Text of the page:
Sammenhengen mellom det åndelige og det materielle
The emergence of the materially and spiritually prosperous global civilization associated with humanity’s age of maturityrequires that the practical and spiritual aspects of life advance harmoniously together. ‘Abdu’l-Bahá states that while “material civilization is one of the means for the progress of the world of mankind,” until it is “combined with Divine civilization, the desired result, which is the felicity of mankind, will not be attained.”1 He continues:
Material civilization is like a lamp-glass. Divine civilization is the lamp itself and the glass without the light is dark. Material civilization is like the body. No matter how infinitely graceful, elegant and beautiful it may be, it is dead. Divine civilization is like the spirit, and the body gets its life from the spirit, otherwise it becomes a corpse. It has thus been made evident that the world of mankind is in need of the breaths of the Holy Spirit. Without the spirit the world of mankind is lifeless, and without this light the world of mankind is in utter darkness.2
For the material and spiritual dimensions of civilization to advance in harmony, the very notion of prosperity needs to be re-examined. Material means are clearly vital to the advancement of civilization, and achieving prosperity implies that all people should have access to such means. Prosperity, however, cannot be understood as the mere accumulation of personal wealth. Such an individualistic conception—bereft as it is of the values of spiritual civilization—inevitably places undue weight on indulging desires and tends to cultivate a love of luxury. To contribute to the advancement of material and spiritual civilization, material means need to be used for far higher purposes: to foster unity, to uplift and edify the life of society, and to facilitate access to knowledge for all people, to name but a few.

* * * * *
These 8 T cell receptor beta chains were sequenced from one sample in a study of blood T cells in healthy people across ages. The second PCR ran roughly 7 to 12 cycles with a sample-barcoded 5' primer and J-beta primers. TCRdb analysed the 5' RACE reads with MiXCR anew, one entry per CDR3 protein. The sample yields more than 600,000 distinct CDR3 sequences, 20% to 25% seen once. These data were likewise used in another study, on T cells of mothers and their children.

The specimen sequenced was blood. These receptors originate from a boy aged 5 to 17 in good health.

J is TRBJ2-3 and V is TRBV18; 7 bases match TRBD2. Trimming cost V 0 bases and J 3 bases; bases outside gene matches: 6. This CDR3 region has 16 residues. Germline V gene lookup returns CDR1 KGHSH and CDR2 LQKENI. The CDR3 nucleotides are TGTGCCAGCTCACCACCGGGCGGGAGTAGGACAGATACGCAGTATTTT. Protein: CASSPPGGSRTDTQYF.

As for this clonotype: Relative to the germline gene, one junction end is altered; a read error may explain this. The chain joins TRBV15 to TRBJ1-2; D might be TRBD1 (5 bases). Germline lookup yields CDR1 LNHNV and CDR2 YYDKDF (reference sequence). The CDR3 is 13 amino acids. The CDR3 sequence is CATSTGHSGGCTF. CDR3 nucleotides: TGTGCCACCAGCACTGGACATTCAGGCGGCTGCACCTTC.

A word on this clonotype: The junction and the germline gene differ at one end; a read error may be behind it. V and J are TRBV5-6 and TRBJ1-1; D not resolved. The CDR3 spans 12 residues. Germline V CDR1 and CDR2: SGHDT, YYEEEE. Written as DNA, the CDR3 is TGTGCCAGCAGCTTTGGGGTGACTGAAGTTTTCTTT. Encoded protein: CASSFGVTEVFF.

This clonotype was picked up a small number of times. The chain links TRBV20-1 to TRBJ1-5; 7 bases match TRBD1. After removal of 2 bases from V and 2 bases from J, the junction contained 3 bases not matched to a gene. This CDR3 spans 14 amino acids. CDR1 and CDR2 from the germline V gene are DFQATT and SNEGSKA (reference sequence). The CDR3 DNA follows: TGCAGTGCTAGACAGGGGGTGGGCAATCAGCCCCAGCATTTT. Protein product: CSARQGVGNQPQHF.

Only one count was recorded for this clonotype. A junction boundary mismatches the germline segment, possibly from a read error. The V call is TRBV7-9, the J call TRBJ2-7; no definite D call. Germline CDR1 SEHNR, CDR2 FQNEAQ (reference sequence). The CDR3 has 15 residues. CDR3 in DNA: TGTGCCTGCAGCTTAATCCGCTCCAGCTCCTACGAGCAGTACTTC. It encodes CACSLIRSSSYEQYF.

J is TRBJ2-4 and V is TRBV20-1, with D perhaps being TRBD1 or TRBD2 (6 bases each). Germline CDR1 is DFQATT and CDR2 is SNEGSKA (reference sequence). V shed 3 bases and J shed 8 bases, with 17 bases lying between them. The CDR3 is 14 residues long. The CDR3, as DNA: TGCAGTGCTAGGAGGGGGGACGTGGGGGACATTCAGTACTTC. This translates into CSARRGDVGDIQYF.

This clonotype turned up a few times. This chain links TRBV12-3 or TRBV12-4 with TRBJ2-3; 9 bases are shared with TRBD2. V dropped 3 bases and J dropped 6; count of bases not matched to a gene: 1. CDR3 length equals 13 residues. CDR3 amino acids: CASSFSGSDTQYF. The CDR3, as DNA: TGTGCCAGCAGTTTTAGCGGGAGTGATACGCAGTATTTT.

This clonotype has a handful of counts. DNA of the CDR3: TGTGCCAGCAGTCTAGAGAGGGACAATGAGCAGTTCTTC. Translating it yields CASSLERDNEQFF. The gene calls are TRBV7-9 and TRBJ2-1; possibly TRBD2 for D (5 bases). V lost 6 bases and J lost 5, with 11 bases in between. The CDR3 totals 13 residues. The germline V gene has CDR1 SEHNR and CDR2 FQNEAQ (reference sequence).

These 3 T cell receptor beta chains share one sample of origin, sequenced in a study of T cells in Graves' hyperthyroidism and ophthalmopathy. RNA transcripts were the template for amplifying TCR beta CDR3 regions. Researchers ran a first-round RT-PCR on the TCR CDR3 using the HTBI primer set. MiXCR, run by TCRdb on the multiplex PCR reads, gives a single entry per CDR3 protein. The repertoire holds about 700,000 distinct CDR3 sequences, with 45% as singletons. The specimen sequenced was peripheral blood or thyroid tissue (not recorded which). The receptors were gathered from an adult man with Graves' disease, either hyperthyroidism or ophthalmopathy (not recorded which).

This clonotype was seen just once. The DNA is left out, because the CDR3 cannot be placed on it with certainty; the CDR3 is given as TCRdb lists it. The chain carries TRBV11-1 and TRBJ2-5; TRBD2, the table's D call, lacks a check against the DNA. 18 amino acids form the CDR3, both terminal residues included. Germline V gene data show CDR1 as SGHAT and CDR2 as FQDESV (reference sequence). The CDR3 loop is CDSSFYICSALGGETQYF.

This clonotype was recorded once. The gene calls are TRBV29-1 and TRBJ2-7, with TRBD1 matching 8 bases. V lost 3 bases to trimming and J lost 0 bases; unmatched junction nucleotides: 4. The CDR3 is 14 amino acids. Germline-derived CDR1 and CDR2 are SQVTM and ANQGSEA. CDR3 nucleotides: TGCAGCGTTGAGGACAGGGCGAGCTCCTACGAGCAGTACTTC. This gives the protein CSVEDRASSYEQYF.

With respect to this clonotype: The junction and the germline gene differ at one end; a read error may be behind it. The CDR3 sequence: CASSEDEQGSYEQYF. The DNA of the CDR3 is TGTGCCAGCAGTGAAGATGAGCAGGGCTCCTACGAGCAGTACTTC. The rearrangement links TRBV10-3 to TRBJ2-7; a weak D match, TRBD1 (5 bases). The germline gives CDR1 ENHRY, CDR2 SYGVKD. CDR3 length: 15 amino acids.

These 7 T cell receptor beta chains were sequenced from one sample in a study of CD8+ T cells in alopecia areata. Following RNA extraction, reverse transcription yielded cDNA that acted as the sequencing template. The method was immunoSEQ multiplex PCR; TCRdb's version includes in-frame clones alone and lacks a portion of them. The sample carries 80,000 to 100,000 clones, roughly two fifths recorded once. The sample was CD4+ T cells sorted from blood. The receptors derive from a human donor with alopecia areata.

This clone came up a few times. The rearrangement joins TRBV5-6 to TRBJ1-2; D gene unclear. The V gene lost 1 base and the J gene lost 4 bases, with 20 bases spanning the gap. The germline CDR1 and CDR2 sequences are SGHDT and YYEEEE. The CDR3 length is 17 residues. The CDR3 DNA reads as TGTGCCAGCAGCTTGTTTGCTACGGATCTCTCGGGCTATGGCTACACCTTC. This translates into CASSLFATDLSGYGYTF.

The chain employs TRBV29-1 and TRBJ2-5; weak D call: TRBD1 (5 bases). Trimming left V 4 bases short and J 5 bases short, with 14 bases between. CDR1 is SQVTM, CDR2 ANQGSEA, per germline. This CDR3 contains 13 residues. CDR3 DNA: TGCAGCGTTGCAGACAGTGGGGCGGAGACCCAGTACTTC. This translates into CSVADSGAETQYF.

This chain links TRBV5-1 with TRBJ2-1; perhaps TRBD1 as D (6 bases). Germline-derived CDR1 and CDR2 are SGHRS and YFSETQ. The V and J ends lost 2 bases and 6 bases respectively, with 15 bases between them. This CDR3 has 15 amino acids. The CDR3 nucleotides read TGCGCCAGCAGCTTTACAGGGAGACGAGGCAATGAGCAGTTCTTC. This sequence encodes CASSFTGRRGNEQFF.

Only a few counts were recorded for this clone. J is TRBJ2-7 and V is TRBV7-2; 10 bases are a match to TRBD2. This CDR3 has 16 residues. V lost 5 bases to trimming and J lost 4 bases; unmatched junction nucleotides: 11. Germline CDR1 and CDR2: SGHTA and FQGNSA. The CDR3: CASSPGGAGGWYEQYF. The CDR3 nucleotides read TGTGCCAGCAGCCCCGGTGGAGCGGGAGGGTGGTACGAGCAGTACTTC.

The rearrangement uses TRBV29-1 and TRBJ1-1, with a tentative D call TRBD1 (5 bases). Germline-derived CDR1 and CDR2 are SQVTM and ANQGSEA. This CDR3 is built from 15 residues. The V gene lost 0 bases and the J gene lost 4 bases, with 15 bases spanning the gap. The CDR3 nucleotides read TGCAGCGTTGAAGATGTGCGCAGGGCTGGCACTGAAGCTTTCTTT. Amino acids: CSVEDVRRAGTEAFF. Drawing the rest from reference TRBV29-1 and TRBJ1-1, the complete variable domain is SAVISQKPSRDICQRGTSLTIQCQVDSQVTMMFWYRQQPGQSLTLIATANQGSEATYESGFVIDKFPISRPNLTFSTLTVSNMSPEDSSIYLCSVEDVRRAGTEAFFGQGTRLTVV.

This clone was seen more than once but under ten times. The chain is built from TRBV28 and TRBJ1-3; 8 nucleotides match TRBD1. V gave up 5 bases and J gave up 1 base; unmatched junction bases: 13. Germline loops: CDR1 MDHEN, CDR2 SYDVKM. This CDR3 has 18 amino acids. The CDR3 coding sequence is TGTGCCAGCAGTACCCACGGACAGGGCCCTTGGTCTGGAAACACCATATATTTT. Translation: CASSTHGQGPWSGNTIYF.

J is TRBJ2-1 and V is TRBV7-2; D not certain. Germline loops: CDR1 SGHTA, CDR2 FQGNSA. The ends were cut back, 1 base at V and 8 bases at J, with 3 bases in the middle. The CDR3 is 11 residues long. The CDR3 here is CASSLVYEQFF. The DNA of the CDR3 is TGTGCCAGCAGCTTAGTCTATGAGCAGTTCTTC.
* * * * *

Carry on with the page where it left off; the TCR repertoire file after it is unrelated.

A word of caution is also needed about our understanding of spirituality. It is too easy to view the concept in a superficial way—to comprehend it as little more than a tool for maximising satisfaction or as a veneer of activities or rituals designed to soothe the nerves and anxieties roused by a materialistic life. True spirituality reaches to the very roots of human existence: it permeates action and channels individual and collective efforts for the betterment of society, it cultivates thirst for knowledge, it elevates work to the station of worship, it promotes empathy, it provides for the control of selfish impulses, it emphasises oneness and interconnectedness, it fosters generosity and humility, and it nurtures appreciation for diversity and attraction to beauty. “[S]pirituality”, ‘Abdu’l-Bahá states, “is the greatest of God’s gifts…May you, one and all, increase daily in spirituality, may you be strengthened in all goodness, may you be helped more and more by the Divine consolation, be made free by the Holy Spirit of God, and may the power of the Heavenly Kingdom live and work among you.”3